Research Context Essay: A Very Old Man with Enormous Wings Gabriel Garcia Marquez, or locally known as Gabo, was born in 1928 at a small Colombian village near the Caribbean coast. Because his parents were so poor, his grandparents chose to raise him, and later he would say that he drew much of his inspirational stories from his dear grandmother. Gabriel is said to be one of the greatest authors of the 20th century and one of the best in the Spanish language. He is the first Colombian ever to receive the Nobel Prize for Literature. His works have received great acclaim and success.
He is most notably known for popularizing and co-creating the style magic realism, which uses magical elements and events in ordinary and realistic situations, it is in this fashion that he brought his work to life. ” (Maurya, 53) Marquez published his first collection of short stories in 1955 which included “A Very Old Man with Enormous Wings,” and immediately the book was a complete success, however that particular story was not. A Very Old Man is perhaps the clearest and most famous example of a genre that Garcia Marquez helped to create: magical realism.
This style combines ordinary ife with fantasy and magic. It tends to be made almost completely of fiction. Being very similar to folk legends or fairy tales, “magic realism” avoids the morals found in most folk stories. Instead, magical realism creates a complex and problematic world free of moral lessons. A Very Old Man can be read in different interpretations. It seems like it’s an unusual story of a town dealing with an old lost angel on the first read. It also sounds like a children’s story, which is exactly what Marquez called it.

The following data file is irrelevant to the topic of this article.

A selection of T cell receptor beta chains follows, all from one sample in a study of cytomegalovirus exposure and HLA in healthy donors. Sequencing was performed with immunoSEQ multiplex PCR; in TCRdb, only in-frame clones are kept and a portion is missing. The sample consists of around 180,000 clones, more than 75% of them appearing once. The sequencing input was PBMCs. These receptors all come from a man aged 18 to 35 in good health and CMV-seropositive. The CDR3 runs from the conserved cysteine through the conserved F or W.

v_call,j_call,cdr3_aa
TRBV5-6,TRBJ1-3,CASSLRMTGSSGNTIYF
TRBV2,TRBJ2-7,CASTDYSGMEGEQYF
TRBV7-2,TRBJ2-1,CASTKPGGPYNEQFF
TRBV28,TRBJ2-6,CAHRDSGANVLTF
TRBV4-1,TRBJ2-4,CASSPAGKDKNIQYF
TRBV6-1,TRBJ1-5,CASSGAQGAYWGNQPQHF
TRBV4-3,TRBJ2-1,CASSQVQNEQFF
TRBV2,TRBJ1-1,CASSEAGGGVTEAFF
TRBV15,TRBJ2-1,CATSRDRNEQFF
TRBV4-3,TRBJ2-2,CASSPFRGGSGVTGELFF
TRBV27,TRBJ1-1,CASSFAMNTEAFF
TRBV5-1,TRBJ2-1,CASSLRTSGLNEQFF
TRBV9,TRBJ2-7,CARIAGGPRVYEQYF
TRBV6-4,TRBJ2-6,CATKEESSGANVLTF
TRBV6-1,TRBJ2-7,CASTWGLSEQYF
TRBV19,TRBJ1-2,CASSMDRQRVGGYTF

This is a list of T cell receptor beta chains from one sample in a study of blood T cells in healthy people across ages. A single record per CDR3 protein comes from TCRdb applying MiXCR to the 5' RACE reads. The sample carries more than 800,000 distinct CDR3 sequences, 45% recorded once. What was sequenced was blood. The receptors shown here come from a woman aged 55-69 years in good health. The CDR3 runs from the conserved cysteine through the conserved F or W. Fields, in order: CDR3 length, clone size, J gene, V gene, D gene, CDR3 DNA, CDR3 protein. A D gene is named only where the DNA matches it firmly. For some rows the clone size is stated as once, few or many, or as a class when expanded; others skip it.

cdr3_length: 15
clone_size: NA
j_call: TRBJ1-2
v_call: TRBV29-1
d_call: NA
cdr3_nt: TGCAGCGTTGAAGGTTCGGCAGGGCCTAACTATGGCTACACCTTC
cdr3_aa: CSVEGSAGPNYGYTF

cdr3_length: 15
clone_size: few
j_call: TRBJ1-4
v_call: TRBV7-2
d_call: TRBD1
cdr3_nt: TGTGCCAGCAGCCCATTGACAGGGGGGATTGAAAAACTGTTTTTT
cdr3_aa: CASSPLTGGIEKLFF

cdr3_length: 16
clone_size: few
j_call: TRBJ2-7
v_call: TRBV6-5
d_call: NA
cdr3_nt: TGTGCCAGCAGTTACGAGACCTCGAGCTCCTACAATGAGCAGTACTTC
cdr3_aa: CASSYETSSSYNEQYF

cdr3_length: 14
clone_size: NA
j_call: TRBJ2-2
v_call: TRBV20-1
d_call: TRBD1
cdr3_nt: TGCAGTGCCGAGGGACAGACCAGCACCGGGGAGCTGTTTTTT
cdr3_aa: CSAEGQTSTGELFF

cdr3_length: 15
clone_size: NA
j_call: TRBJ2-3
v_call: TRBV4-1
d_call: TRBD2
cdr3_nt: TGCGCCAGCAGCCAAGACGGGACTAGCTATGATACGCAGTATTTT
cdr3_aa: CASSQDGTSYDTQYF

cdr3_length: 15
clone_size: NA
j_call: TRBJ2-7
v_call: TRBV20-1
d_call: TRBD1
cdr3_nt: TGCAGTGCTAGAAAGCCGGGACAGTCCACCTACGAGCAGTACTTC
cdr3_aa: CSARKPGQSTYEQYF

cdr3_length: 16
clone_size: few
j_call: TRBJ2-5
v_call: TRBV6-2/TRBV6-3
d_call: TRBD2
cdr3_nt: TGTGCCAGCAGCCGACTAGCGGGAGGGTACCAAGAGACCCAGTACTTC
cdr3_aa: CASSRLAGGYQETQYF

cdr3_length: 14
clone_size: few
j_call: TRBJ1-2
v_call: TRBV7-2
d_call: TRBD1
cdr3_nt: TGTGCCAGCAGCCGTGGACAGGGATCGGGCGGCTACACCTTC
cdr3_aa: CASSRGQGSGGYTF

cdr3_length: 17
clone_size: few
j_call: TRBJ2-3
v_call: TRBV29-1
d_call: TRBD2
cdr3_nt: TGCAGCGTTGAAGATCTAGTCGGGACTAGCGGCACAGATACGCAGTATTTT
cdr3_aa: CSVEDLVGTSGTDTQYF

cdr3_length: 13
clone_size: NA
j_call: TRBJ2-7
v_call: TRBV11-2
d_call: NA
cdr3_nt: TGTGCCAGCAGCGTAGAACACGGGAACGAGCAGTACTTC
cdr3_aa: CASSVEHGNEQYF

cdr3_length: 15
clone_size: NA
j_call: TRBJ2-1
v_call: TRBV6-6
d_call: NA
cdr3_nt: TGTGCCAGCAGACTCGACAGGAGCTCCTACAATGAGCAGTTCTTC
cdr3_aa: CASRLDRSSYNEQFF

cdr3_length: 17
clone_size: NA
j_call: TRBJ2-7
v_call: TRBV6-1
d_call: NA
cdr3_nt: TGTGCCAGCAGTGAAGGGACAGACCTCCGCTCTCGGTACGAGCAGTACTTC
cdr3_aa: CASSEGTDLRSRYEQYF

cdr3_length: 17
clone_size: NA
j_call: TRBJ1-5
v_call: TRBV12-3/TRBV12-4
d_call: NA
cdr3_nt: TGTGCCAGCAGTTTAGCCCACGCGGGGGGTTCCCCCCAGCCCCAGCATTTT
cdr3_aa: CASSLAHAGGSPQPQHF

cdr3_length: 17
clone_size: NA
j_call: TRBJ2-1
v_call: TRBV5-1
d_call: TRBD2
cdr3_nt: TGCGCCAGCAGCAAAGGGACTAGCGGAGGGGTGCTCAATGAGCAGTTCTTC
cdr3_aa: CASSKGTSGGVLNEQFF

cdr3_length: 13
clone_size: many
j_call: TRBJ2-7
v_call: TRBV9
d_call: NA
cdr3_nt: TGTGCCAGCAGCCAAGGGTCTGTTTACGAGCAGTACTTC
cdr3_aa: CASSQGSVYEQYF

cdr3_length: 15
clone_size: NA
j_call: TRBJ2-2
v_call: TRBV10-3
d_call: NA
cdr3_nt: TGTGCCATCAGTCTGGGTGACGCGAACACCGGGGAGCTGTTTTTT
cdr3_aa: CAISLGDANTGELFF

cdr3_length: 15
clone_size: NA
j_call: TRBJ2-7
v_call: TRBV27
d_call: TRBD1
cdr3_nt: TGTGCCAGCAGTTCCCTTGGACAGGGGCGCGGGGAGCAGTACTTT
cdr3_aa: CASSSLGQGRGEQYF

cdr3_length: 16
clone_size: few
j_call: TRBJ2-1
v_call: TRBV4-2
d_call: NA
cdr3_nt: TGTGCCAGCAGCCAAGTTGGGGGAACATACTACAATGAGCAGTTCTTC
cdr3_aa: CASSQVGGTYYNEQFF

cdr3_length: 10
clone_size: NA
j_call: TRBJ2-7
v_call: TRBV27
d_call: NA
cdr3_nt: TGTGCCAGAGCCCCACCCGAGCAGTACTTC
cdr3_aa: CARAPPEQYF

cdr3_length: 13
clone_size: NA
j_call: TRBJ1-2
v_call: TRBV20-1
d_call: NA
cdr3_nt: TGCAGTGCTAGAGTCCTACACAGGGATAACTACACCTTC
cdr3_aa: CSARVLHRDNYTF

Marquez relies on the myths and legends of his South American heritage, and draws rom these native and simple sources. However, the story calls into question the manner in which people make sense of their world around them, and what they know to be their deepest truths. The style of magical realism he uses is a very realistic detail alongside magical details. Fantasy is joined together with the ordinary and this convinces the reader to accept both of these sides as they try to understand the story. It becomes very difficult to distinguish between what’s real and what’s not in Magical Realism.
Because of the layout of the story’s presentation of events, it is difficult to tell the difference etween magic and normal. Bernard McGuirk and Richard Cardwell say, “Magical realism expands the categorizes of the real so as to encompass myth, magic and other extraordinary phenomena in Nature or experience which European realism excluded” (McGuirk and Cardwell 45). Throughout the whole of the story, the unknown, doubt ambiguity are seen all throughout, and Marquez gets these results in a number of ways. In the setting and the events occuring, he uses the changing voice of the narrator to complicate things.
At first, the third-person omniscient point of view, the narrator, gradually eveals opinions on certain points, supporting some characters and condemning the others. Marquez always ties his story to a teller so we aren’t able to get a clean read on the situation, or even to know if it happened at all. This narrative level of uncertainty translates a simple moral tale that pretends to speak universally. Now the two major supernatural occurrences in the story are the old man with wings himself and the girl who has been turned into a spider. The people in the story treat the old man as an oddity, but not as a supernatural oddity.
They treat him ore as a freak of nature than something beyond nature. The old man appears to be nothing more than a frail human with wings, and so his status as an angel is endlessly debated. One character, Father Gonzaga thinks that he cannot be an angel because he lacks dignity and splendor. Of course this begs the question of whether the angel lacks dignity spiritually, or whether he lacks dignity because of the way he is treated – cooped up in a cage. Perhaps it is the people who lack dignity, not the old man. This was exactly the point that Marquez was trying to make to his audience. Men lack dignity.